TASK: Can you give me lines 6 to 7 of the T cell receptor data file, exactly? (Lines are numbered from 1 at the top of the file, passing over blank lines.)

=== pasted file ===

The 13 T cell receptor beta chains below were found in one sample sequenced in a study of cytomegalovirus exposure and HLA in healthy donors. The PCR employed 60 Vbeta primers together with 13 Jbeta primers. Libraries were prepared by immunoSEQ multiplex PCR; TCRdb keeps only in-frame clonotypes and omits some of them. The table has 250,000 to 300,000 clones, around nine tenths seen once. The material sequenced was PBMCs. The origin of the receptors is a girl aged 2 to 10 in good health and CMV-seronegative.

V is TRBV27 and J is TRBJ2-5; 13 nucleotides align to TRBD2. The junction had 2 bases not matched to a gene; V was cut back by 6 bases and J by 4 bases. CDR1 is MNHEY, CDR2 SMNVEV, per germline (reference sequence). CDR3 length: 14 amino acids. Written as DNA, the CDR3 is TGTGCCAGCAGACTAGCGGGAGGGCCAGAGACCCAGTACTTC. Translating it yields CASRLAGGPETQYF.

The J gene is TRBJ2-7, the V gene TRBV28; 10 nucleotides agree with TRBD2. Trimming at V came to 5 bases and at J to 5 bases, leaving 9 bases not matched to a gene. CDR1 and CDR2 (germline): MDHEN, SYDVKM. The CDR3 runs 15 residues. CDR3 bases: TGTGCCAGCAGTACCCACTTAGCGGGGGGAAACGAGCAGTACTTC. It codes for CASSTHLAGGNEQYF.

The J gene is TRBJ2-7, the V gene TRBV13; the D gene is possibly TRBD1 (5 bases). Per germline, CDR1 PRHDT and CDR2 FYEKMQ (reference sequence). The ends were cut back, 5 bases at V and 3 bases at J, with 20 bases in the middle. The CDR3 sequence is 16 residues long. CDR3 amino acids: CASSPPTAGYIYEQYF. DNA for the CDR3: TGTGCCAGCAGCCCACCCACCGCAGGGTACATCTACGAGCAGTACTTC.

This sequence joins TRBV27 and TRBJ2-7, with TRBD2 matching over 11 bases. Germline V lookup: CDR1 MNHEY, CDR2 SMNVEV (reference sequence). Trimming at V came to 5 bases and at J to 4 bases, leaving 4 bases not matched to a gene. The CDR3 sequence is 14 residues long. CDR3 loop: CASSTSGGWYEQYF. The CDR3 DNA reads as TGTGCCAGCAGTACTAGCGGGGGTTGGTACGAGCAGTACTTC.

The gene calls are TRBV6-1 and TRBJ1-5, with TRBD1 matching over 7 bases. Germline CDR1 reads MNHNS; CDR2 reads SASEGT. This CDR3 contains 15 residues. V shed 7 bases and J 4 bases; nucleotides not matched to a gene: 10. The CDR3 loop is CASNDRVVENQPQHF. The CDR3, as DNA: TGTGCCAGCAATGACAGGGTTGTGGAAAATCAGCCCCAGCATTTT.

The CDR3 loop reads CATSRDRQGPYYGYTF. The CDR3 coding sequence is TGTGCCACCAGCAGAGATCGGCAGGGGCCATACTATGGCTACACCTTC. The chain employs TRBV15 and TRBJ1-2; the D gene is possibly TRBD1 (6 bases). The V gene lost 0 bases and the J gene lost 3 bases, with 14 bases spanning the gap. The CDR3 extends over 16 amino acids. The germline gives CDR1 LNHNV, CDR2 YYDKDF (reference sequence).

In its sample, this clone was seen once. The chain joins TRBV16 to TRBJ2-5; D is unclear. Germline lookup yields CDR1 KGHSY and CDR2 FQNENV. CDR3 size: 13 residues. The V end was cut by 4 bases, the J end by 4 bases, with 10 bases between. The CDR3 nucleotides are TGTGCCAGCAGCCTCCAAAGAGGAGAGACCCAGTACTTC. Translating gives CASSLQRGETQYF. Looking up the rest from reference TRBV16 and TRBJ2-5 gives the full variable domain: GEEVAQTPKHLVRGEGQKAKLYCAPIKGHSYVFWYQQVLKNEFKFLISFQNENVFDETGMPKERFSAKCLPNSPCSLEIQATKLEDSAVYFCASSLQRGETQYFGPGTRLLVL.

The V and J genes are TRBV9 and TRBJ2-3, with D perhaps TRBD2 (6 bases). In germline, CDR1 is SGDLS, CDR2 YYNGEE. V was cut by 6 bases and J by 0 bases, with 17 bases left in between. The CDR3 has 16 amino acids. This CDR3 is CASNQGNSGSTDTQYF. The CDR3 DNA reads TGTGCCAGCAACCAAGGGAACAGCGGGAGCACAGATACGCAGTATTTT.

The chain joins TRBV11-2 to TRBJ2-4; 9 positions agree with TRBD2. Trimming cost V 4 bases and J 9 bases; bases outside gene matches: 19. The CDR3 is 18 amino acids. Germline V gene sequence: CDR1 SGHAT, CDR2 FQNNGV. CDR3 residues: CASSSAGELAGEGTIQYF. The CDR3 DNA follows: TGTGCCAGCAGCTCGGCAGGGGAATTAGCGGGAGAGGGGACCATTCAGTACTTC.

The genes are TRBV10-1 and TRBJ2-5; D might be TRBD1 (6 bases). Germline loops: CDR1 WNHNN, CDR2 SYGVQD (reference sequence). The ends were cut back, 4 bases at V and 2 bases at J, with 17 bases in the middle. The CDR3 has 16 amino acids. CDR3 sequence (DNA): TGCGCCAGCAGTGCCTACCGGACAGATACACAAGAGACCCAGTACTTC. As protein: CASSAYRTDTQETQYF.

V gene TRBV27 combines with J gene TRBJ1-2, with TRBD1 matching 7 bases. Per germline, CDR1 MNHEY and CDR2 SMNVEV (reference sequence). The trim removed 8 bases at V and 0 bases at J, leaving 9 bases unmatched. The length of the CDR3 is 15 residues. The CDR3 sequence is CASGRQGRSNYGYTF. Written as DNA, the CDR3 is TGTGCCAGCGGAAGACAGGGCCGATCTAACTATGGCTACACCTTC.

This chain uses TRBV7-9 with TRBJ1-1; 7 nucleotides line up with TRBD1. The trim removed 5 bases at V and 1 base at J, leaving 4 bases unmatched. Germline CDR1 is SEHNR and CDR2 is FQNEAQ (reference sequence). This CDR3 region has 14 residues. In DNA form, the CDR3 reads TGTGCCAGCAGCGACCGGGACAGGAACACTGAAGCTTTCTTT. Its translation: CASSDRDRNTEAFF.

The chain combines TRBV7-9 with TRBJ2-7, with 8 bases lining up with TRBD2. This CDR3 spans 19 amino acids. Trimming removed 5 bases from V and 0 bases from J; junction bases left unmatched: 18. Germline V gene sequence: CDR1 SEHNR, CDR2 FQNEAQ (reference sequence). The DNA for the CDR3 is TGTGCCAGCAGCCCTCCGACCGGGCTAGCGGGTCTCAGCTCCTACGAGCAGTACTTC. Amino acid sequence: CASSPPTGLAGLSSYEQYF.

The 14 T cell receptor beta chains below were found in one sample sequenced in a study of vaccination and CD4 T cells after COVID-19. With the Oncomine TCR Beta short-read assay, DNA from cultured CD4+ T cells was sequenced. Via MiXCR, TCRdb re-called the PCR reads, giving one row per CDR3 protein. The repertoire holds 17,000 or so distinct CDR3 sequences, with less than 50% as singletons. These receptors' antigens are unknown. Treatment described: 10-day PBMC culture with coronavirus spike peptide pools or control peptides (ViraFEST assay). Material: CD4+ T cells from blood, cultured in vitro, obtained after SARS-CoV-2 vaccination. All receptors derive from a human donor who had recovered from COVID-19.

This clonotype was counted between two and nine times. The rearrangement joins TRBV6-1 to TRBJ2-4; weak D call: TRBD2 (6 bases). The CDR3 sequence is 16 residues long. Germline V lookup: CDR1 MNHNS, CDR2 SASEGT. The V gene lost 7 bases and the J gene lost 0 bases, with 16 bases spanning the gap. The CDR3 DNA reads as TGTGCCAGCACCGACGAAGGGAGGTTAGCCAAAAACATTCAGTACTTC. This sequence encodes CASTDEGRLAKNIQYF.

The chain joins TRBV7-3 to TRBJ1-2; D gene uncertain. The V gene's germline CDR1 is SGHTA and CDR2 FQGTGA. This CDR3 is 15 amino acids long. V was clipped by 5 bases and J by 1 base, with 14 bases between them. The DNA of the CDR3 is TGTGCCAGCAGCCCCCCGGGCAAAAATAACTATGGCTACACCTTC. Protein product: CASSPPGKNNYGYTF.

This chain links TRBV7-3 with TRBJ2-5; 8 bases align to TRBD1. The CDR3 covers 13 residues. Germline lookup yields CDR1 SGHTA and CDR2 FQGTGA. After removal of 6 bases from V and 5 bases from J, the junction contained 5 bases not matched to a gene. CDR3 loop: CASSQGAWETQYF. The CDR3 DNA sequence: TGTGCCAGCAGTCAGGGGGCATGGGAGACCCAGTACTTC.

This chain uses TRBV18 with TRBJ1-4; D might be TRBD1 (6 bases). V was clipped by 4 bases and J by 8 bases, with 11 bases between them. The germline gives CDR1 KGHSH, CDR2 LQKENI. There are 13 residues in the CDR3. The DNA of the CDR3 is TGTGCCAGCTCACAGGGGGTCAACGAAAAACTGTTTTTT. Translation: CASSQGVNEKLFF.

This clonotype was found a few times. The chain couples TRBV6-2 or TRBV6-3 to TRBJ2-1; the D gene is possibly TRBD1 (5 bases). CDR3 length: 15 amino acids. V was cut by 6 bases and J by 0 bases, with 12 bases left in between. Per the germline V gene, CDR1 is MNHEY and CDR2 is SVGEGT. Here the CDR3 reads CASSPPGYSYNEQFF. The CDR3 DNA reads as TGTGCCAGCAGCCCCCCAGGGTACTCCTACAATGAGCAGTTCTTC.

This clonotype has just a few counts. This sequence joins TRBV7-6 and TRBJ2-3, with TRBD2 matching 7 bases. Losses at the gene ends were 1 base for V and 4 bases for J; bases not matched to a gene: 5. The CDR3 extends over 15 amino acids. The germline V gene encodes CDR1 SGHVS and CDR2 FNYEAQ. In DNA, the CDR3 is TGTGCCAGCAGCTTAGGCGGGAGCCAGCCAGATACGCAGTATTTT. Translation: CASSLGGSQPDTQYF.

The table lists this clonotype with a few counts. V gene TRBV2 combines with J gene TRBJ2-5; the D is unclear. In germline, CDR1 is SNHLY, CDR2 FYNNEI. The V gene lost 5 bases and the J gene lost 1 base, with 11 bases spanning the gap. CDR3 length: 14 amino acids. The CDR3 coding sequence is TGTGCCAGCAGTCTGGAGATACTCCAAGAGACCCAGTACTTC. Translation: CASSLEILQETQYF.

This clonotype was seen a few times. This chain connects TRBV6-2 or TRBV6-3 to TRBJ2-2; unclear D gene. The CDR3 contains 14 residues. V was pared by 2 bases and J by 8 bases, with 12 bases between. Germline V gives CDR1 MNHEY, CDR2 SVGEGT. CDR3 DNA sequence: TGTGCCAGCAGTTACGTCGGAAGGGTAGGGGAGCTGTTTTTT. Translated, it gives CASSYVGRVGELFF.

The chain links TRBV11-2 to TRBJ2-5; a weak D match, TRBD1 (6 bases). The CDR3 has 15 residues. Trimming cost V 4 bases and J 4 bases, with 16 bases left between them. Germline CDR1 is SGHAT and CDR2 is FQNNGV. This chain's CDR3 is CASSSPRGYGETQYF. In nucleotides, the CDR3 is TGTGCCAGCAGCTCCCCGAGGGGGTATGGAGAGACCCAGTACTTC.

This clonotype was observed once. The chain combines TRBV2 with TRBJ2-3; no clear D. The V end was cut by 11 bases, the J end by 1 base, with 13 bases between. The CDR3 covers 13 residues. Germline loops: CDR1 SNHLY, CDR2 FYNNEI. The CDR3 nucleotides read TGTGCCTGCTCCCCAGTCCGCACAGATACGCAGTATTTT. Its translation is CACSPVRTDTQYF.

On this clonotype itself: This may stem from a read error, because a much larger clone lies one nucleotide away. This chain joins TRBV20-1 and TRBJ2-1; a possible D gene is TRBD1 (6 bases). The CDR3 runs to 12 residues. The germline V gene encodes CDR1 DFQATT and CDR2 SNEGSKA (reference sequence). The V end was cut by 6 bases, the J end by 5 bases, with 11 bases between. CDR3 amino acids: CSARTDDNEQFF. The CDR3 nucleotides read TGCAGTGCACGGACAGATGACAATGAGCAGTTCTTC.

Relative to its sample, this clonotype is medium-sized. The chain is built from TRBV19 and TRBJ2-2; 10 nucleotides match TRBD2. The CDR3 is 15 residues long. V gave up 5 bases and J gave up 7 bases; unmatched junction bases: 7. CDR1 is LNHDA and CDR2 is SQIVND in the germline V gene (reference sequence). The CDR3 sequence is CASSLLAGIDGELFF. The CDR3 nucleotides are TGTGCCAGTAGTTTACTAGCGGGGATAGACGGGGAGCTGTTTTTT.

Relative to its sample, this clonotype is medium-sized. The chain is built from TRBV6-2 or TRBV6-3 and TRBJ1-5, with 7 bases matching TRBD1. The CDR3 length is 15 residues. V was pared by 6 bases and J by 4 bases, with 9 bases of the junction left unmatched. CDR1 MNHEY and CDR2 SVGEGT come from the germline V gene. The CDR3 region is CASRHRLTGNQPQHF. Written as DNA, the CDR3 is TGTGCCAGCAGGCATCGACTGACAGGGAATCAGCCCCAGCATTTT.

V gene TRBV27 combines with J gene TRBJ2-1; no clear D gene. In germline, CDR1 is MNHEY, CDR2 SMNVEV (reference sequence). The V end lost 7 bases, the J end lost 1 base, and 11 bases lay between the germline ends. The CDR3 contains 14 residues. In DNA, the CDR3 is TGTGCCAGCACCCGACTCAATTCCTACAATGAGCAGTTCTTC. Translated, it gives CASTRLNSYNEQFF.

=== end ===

The gene calls are TRBV6-1 and TRBJ1-5, with TRBD1 matching over 7 bases. Germline CDR1 reads MNHNS; CDR2 reads SASEGT. This CDR3 contains 15 residues. V shed 7 bases and J 4 bases; nucleotides not matched to a gene: 10. The CDR3 loop is CASNDRVVENQPQHF. The CDR3, as DNA: TGTGCCAGCAATGACAGGGTTGTGGAAAATCAGCCCCAGCATTTT.

The CDR3 loop reads CATSRDRQGPYYGYTF. The CDR3 coding sequence is TGTGCCACCAGCAGAGATCGGCAGGGGCCATACTATGGCTACACCTTC. The chain employs TRBV15 and TRBJ1-2; the D gene is possibly TRBD1 (6 bases). The V gene lost 0 bases and the J gene lost 3 bases, with 14 bases spanning the gap. The CDR3 extends over 16 amino acids. The germline gives CDR1 LNHNV, CDR2 YYDKDF (reference sequence).